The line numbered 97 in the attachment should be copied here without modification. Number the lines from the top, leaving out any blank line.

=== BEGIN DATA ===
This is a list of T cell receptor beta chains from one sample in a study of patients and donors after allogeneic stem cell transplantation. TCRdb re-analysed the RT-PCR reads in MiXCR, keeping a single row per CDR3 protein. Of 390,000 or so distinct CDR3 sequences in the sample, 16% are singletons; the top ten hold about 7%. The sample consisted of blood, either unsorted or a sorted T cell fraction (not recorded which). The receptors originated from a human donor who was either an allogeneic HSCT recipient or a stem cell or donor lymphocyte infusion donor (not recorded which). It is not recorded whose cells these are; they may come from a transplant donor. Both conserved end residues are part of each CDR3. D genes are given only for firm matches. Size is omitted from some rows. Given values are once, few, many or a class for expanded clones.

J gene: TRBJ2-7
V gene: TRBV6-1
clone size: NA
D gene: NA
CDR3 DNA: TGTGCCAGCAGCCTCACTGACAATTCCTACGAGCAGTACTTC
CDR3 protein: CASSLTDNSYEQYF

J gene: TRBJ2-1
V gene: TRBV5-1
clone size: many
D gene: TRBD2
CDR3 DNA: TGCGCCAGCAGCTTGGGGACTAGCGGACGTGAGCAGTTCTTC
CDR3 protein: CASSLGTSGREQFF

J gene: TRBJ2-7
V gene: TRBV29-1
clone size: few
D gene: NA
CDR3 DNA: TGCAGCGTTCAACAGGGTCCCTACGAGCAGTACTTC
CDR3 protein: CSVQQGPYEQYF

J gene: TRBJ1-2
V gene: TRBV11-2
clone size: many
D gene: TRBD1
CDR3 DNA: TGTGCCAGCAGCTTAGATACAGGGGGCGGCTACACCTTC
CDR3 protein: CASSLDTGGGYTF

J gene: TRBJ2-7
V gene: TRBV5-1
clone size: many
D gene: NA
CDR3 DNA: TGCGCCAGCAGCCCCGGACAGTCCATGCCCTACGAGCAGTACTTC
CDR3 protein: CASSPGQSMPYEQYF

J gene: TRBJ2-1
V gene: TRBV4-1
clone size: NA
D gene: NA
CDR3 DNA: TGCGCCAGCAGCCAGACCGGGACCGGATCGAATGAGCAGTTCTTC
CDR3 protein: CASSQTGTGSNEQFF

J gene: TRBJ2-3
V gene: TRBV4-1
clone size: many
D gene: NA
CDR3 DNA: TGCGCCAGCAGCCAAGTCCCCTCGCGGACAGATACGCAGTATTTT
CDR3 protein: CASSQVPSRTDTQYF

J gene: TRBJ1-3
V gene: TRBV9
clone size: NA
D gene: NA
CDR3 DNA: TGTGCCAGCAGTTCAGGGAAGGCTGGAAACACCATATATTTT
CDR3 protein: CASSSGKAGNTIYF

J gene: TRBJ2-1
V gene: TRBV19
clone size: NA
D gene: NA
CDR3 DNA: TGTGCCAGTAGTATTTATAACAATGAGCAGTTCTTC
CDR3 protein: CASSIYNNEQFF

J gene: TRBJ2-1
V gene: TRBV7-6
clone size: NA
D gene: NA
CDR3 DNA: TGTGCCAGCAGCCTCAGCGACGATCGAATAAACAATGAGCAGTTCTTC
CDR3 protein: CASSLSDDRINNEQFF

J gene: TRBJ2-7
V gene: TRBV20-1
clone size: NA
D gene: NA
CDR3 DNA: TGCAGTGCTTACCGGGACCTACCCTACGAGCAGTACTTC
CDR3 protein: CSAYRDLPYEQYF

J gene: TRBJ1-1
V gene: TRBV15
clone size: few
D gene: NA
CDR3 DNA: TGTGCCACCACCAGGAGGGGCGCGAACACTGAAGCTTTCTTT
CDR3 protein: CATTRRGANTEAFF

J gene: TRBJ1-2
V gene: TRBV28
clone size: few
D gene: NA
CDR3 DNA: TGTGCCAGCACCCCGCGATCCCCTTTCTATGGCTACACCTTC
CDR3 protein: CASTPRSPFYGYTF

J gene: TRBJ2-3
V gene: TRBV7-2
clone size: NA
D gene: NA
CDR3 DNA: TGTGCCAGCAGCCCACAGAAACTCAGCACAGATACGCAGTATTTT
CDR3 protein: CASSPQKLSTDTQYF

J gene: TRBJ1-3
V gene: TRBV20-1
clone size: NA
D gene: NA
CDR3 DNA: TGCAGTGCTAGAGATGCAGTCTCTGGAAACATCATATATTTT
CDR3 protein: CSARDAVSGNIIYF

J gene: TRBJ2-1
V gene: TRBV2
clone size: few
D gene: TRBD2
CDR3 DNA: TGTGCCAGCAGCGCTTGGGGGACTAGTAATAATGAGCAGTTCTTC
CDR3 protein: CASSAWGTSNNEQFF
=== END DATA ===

CDR3 protein: CASSAWGTSNNEQFF